Ögwe ö:weh Consciousness as Peace
March 21, 2014
The American Indian Program in collaboration with Cornell Plantations are pleased to present, Ögwe ö:weh Consciousness as Peace, a symposium and exhibition on March 21, 2014 at 3:00 pm. Expert in Haudenosaunee history and culture, Mohawk elder, Tom Porter (Sakokwenionkwas “The One Who Wins”) will be in dialogue with faculty in Cornell’s American Indian Program from the Departments of Anthropology, History of Art, Horticulture and Indigenous Studies.
The symposium and exhibition focuses on Haudenosaunee symbolism of “The Tree of Peace,” also known as the white pine or Pinus Strobus, one of the oldest trees in North America while also providing a glimpse into place-shaped matrices of indigenous science through observational pedagogy.
The exhibition will display a beaded tree titled, “Ganradaisgowah-Peace Tree” (2005-07) by renowned Cayuga artist, Samuel Thomas and a replica of the “Dust or The Ever-growing Tree” wampum, each the embodiment of Haudenosaunee philosophy as “The Tree of Peace.”
According to Haudenosaunee philosophy, peace is not the mere absence of war but calls for justice and a conscious society through action and reason. The enactment of this message will culminate in the planting of a white pine or “The Tree of Peace,” on July 12, 2014 at the Cornell Plantations.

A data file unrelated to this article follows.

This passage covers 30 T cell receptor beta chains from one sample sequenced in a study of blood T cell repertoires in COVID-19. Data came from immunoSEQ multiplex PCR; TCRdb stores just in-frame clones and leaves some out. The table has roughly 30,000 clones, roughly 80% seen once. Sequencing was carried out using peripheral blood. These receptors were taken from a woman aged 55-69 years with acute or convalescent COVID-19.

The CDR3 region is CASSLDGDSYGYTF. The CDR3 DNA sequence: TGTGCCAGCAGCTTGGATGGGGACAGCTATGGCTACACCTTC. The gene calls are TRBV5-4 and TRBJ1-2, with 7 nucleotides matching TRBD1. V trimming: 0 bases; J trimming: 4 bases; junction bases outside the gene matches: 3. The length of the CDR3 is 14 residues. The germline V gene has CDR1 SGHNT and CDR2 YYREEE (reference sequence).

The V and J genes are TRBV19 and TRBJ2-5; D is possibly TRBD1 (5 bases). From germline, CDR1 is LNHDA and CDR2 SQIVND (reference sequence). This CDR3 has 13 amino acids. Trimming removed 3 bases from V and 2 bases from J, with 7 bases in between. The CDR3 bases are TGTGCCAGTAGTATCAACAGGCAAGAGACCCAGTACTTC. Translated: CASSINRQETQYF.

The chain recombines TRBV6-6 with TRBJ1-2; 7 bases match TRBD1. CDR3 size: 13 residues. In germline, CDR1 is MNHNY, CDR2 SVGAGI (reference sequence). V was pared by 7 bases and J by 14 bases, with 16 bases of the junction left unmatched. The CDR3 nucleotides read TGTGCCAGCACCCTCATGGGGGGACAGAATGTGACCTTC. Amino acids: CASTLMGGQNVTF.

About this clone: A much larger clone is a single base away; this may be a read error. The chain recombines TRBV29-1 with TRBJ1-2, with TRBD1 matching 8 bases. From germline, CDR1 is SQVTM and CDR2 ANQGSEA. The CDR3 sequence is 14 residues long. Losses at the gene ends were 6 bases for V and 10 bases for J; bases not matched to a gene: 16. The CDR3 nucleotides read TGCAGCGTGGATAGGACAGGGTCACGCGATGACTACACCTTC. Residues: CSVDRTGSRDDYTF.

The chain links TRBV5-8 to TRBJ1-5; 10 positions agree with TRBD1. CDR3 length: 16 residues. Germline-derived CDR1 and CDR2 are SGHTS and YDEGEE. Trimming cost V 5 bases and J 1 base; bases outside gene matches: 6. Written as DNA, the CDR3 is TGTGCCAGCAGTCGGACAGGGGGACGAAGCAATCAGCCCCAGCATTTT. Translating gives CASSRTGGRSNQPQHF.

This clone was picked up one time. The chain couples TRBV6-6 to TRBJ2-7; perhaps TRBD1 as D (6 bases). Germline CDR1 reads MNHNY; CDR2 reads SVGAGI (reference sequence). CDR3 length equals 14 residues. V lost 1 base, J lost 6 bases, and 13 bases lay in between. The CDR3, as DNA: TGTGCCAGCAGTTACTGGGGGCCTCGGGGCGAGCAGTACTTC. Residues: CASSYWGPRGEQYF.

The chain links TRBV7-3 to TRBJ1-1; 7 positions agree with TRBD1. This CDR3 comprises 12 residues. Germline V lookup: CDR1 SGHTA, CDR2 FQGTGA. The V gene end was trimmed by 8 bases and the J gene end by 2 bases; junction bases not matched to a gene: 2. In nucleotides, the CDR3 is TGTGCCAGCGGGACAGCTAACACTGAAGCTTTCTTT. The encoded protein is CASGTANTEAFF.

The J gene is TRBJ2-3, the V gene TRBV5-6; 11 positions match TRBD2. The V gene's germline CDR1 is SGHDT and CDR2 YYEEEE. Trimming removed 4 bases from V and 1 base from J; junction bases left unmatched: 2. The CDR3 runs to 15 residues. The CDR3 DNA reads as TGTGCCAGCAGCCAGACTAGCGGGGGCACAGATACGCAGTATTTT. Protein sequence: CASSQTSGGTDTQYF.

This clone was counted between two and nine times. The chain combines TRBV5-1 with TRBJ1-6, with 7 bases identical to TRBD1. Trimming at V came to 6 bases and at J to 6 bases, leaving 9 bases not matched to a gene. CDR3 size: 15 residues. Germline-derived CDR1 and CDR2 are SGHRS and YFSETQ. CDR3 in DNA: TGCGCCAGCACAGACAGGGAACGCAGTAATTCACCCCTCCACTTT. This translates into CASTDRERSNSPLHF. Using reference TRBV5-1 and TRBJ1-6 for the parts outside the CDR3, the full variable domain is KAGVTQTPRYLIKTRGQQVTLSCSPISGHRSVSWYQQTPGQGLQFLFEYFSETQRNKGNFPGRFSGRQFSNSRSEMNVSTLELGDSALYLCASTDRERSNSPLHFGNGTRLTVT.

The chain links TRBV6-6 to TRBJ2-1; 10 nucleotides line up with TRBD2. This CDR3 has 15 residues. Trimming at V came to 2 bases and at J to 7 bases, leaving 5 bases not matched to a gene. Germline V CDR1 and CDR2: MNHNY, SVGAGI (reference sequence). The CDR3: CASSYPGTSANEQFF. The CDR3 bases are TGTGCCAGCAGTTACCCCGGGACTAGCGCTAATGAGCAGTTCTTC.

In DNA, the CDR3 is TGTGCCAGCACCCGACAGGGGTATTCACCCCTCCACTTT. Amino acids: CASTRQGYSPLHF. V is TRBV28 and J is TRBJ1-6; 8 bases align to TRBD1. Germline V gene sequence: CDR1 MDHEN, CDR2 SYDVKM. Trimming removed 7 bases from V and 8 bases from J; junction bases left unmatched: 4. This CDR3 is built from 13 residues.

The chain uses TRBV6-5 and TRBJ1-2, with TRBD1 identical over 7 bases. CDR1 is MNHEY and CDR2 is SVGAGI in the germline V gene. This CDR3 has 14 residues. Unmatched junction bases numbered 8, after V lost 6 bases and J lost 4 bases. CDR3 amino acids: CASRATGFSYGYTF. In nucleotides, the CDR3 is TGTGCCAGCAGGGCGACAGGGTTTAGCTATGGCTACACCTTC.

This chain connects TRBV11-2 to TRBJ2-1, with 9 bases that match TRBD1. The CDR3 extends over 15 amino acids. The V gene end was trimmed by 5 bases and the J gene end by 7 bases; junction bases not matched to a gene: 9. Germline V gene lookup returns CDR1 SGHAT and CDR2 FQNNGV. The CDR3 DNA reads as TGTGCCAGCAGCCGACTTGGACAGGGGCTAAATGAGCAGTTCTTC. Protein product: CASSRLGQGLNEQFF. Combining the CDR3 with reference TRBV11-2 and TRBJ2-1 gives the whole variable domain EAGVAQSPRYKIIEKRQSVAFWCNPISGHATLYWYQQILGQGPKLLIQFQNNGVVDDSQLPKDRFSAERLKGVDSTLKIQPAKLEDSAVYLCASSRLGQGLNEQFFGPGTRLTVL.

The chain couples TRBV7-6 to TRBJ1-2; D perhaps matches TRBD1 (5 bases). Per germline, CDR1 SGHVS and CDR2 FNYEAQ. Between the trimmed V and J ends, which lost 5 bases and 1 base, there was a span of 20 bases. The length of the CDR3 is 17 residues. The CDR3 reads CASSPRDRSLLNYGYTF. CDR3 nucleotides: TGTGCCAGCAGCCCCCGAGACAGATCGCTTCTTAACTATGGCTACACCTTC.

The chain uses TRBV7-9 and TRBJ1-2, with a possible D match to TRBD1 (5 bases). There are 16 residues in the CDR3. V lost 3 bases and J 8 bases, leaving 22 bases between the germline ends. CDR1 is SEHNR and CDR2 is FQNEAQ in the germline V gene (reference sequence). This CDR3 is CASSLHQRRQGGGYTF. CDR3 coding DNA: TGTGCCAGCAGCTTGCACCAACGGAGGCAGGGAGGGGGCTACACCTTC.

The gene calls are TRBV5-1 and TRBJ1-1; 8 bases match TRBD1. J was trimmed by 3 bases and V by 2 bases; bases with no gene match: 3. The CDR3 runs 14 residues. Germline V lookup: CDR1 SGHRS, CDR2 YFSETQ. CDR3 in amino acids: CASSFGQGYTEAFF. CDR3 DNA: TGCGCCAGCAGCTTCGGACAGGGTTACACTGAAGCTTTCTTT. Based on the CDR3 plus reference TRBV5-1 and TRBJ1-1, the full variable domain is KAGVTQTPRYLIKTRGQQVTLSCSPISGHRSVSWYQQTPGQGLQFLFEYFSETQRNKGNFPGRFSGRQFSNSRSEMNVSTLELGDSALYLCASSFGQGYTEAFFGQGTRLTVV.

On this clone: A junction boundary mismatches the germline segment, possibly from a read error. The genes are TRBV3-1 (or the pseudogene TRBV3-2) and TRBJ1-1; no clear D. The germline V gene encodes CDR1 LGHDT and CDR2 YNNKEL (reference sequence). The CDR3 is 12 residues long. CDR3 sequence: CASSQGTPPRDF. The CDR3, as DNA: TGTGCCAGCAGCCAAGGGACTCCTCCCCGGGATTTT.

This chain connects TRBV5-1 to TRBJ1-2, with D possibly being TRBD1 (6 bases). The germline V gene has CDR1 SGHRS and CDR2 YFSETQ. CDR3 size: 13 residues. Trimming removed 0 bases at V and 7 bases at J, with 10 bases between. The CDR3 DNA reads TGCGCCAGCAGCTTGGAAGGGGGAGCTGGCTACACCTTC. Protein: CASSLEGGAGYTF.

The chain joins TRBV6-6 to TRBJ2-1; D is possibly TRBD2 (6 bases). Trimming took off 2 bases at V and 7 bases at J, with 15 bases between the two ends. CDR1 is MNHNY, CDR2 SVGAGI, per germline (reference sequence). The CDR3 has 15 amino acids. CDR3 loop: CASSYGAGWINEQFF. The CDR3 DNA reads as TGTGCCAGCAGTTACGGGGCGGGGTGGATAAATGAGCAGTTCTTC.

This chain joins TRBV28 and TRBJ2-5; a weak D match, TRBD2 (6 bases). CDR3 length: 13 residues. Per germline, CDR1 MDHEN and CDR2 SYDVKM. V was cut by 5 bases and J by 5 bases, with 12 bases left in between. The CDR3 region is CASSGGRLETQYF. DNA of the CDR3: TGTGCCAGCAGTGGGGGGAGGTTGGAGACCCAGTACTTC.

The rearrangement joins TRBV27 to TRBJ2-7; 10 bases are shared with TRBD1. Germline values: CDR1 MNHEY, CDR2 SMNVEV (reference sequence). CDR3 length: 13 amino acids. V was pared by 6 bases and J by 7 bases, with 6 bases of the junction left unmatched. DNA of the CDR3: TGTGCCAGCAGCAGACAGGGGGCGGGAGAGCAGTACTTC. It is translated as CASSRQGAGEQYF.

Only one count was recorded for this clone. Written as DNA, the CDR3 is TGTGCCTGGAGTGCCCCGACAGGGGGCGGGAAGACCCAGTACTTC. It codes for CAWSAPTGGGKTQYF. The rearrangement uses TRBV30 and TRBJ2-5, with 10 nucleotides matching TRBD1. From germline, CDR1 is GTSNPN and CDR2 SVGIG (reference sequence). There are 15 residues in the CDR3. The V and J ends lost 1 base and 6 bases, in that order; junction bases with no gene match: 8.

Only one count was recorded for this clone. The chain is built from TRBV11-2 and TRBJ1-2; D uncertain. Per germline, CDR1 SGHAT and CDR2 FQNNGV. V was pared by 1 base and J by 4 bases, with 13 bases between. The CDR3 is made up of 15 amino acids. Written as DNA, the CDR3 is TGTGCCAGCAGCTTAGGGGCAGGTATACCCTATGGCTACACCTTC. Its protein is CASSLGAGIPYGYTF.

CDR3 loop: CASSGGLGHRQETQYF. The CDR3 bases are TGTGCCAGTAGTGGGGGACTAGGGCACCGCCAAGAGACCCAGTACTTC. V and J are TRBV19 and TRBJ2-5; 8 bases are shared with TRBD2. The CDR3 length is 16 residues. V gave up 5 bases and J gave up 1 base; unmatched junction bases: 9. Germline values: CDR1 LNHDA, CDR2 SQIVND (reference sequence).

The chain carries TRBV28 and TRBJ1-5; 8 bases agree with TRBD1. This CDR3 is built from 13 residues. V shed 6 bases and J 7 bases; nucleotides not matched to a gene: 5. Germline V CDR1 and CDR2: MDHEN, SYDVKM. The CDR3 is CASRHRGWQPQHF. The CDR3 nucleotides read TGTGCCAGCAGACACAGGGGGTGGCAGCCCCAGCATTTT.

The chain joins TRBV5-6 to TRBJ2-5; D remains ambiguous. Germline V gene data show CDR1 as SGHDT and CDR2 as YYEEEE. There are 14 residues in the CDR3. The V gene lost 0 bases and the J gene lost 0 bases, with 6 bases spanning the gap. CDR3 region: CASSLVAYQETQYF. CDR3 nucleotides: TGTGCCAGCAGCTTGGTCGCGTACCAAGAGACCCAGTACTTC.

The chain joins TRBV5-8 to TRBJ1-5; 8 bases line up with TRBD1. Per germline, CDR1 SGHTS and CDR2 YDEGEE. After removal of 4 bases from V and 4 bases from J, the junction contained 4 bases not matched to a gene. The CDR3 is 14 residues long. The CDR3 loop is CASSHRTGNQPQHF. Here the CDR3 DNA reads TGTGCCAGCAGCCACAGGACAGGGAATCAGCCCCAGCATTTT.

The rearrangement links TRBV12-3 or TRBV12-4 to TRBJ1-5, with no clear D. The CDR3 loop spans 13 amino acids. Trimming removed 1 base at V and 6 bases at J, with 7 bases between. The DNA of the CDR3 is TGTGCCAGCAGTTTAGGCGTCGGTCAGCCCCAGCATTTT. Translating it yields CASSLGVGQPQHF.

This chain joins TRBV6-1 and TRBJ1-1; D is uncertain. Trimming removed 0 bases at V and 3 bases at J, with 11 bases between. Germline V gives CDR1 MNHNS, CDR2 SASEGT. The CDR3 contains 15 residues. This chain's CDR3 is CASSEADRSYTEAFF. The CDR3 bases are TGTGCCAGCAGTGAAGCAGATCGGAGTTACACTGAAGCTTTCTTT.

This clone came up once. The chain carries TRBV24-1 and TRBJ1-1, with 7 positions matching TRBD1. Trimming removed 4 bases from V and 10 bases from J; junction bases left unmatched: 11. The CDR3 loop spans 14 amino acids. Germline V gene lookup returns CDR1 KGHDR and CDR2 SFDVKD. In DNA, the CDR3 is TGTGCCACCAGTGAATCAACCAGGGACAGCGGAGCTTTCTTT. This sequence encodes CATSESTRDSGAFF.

This site is also Cornell University’s botanical garden, arboretum and natural area, as well as, a member of Ithaca’s Discovery Trail partnership. Plantations welcome the public to view the garden and the exhibits year round, free of charge, during daylight hours.
This exhibition, Ögwe ö:weh Consciousness as Peace, is open for viewing from March 21 through July 2014. For more information about the exhibition and symposium, please contact the American Indian Program at 607-255-6587. For more information about the Plantations, call 607-255-2400, or visit their website at, http://cornellplantations.org.